reviewYou’ve written the book, had it professionally edited, a cover designed, and formatted for print and e-book versions. You’ve built your social media platform (website/blog, guest posts, Twitter, Facebook, etc.).

Your book just released. You’ve told your family and friends, and if you used services from a company like Midnight Publishing to format, edit and help you self-publish your book, your book is being promoted via social media and on the company web site. You keep refreshing your Amazon page every two seconds to see if your book’s rank has increased. And you keep checking for that vital piece of validation, that mystical piece of Amazon’s algorithm that gets your book in front of new readers’ eyes, or better yet, recommended for other readers’ based on the other books they’ve bought—REVIEWS.

The one piece you haven’t thought about, and can’t really control, is what others do when it comes to your book. This can be frustrating and disheartening, especially because it’s so important—nay, one of the most important things—regarding your book’s success.

Reviews help others to know whether your book is worth purchasing and reading, and they also increase the “activity” of your book’s page, so that search engines and online retailers recognize that it is a popular page, and show it more often to potential buyers, which in turn may increase its popularity even more—it’s a wonderful cycle to get into. But how? Here are five ways to get reviews for your self-published book (or even traditionally-published, because these days they expect authors to do their own marketing unless their first name starts with Stephen and ends with…well, you get the idea).

1) Increase your mailing list subscribers and notify them that the book is live and ready for review.

Since I started writing seriously, the main thing I gleaned over my time researching social media was this: blogs are great, and growing a fan base there can be beneficial, but they’re not where you should put your energy. Where you should is with a mailing list/newsletter, because you are sending a message straight to someone’s inbox. There’s a much higher chance that they will open the email and read what’s inside, especially because they’ve gone to the trouble of subscribing. So send out a newsletter when your book has gone live, imploring subscribers to read and review so that your book DOES gain legitimacy and access to new readers. Be honest with people, be upfront. Don’t beg, but tell them how important it is that they read and leave an honest review about the work. Set this up with MailChimp—it’s incredibly user-friendly and free.

2) Offer incentives to your readers in exchange for a review

A popular incentive to get readers to subscribe to your mailing list can be offering them a free e-book or even a print book if they do. Obviously this won’t work here (since they’ve already read the book in order to review it). You can offer them a gift card or other incentive however, such as the chance to be entered into a raffle for an Amazon gift card or other goodies if they leave a review. You can do this by hosting a Rafflecopter giveaway (use the free option) on your website, with the means for entering being that they’ve written a review. Those who enter give their email through Rafflecopter, and if they are selected you can email them for their address to send the gift. Obviously this is on “good faith” that they’ve actually left a review, but you can try to investigate for yourself and see if you can identify that person’s review before sending the gift.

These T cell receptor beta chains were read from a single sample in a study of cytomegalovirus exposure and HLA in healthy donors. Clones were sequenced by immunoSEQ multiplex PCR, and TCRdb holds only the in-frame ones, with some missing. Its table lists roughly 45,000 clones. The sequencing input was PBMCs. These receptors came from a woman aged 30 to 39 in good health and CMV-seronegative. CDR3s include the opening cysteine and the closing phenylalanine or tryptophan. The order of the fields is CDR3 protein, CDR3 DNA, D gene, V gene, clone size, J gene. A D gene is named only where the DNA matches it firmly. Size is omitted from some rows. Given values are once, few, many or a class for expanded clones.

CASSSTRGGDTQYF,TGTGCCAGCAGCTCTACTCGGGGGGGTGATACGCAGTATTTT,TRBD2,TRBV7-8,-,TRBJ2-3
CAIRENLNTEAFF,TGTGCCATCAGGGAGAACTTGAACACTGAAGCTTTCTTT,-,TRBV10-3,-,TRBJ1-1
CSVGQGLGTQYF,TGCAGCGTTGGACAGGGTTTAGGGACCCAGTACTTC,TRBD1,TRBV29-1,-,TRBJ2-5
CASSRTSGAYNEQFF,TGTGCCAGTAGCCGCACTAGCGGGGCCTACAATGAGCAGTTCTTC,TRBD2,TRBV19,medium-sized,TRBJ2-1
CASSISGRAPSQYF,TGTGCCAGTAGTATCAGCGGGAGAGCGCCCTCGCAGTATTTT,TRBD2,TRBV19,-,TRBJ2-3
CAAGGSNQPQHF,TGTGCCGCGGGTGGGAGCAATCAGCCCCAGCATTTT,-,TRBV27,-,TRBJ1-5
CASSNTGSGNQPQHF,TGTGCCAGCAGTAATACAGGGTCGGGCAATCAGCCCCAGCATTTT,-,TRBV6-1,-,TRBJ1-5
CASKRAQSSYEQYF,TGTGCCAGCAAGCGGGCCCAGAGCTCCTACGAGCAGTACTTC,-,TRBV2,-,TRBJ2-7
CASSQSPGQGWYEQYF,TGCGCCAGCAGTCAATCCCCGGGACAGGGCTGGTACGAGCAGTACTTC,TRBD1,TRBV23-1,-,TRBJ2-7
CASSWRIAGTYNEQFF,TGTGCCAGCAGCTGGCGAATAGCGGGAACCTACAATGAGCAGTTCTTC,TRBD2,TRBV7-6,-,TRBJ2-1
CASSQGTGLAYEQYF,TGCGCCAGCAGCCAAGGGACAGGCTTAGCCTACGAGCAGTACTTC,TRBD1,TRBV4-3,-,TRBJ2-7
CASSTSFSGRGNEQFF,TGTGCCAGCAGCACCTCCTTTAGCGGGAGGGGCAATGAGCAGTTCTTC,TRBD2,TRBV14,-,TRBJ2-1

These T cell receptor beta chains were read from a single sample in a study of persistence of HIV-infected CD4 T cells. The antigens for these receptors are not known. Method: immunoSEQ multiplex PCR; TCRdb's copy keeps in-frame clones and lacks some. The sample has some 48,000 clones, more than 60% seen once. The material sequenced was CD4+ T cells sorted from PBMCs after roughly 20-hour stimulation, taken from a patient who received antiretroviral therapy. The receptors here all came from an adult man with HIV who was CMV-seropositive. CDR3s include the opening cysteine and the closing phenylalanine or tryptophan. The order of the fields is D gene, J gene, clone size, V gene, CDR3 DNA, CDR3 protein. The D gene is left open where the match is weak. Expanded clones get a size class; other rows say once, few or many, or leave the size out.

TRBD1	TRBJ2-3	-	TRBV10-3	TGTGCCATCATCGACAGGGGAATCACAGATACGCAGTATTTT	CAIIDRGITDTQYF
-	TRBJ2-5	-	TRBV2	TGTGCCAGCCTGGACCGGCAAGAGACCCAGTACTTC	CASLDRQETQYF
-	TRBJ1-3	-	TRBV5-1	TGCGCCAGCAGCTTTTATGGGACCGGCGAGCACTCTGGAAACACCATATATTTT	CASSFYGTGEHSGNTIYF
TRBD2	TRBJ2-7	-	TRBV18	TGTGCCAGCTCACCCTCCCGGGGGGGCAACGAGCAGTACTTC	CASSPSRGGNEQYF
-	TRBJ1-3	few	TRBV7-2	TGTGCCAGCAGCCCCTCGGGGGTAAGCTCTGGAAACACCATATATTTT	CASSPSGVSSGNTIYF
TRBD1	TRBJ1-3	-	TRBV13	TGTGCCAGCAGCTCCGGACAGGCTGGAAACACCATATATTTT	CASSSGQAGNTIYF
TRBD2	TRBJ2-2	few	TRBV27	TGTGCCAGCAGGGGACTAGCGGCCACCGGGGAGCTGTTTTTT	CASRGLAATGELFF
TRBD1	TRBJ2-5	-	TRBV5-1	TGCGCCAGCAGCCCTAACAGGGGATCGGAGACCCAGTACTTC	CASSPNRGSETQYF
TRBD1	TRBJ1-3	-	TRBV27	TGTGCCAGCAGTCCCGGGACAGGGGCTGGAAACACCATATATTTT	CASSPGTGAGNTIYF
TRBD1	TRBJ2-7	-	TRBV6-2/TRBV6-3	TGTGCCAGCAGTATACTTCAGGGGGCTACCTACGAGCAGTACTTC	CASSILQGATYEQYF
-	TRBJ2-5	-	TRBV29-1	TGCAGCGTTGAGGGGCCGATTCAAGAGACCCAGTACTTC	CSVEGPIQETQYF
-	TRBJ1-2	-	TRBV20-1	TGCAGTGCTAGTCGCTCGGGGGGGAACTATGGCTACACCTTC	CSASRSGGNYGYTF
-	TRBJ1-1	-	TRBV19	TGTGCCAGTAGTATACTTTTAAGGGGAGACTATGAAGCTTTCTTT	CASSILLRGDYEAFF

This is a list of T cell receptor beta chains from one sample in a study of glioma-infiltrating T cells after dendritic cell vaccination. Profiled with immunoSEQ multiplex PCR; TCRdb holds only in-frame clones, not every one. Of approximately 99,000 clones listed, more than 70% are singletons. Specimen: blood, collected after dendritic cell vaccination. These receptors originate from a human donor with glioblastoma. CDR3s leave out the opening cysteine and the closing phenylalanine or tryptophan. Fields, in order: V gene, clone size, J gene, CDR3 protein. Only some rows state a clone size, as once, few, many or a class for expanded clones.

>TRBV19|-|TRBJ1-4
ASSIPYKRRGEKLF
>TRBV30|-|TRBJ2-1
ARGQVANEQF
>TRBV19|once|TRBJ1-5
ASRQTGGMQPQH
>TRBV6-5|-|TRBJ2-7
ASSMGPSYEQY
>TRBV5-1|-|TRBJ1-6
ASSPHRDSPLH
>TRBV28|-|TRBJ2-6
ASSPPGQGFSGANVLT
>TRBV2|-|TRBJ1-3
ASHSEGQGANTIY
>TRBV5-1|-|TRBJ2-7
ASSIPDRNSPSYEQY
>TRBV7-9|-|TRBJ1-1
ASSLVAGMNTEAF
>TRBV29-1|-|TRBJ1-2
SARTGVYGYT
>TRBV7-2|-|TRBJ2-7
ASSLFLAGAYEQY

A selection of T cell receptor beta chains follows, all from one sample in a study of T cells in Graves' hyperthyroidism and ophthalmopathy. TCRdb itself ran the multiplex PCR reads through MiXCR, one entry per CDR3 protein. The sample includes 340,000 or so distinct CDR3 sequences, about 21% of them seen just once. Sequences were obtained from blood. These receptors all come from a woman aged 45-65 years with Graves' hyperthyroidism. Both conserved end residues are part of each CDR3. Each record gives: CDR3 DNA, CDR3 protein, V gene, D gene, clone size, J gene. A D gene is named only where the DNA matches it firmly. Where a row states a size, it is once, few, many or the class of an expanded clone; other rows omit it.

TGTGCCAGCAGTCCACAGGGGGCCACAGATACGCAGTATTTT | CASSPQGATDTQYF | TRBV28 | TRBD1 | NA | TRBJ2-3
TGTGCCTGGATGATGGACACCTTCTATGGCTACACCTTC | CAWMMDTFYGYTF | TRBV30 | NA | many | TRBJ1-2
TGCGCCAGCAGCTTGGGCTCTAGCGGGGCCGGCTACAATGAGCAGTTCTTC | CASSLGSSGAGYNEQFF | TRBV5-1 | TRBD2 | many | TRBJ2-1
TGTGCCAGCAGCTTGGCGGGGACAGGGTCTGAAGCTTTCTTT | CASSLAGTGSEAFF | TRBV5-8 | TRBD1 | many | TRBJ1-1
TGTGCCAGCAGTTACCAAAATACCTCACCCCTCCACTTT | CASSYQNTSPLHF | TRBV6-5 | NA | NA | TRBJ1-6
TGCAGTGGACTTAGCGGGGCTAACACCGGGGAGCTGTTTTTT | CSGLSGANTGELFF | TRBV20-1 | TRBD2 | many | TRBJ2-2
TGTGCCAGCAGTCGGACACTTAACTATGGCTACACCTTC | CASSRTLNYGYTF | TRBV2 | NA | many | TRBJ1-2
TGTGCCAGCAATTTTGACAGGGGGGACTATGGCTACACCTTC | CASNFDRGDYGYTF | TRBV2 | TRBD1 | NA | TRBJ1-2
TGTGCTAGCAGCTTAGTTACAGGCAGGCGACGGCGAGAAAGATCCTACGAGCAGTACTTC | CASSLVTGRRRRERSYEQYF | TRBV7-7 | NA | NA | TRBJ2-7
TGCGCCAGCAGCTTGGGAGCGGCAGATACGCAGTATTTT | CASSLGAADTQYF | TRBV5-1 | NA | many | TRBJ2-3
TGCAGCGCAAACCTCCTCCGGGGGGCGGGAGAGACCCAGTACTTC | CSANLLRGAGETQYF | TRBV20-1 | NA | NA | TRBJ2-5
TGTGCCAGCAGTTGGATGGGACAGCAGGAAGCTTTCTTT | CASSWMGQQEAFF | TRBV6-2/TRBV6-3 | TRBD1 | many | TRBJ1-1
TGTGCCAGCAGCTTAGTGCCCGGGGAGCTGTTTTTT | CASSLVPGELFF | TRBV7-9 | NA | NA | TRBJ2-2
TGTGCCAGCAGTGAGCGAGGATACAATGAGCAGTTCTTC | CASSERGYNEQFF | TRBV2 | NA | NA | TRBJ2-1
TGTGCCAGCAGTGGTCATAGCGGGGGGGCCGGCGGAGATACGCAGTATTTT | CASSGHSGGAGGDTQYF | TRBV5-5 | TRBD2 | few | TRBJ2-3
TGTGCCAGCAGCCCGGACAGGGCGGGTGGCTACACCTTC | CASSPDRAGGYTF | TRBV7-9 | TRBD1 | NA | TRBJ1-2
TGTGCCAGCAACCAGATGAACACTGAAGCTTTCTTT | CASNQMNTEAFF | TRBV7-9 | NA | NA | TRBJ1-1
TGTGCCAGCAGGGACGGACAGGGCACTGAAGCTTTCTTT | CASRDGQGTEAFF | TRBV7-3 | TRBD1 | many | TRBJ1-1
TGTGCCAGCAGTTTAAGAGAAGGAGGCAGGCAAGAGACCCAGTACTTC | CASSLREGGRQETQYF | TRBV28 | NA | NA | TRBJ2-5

3) Look online and offer to send free books to reviewers/book bloggers

One way to do this is to look online for popular book blogs, and especially those in your niche market. Is your book steampunk? Paranormal? Contemporary romance between those of the same gender? Look for blogs that are tailored to your specific genre and contact them to see if they’d be interested in a free book for an honest review. Make sure you know where they post them—some individuals post on their website only, while others state that they will also post their review on Goodreads, Amazon, etc. You want that review to go to as many places as possible.

4) Commission a company to review the book

For those who have the money, you can hire companies such as Xpresso Book Tours and others to schedule your book for a “blog tour,” in which case interested bloggers will “host” you on their site during your scheduled time (around your book’s release, normally) and will usually review your book and/or interview you. There are many different packages, for different prices. And if you want to spend the BIG bucks, then you can commission a reviewing company such as Kirkus Reviews to give their thoughts on your book. This is a prestigious option, and will cost you at least $425 for a standard review.

5) Ask your friends/family/readers via various means of communication.

Finally, you can ask those close to you to read and review out of the goodness of their hearts. Through Facebook, text messages/phone calls, and your website, you can ask those early supporters of your work to review the book and share it with others. Word-of-mouth is an extremely valuable, effective way of getting your book in front of new readers, and right now, when you’re just starting out, those who care about you and your success will be more than willing to help spread the word. You just have to ASK THEM.

There you go, five ways to get reviews for your book—feel free to leave your thoughts or any effective tips you’ve used in the past in the comments below.

Until next time, keep writing and keep dreaming!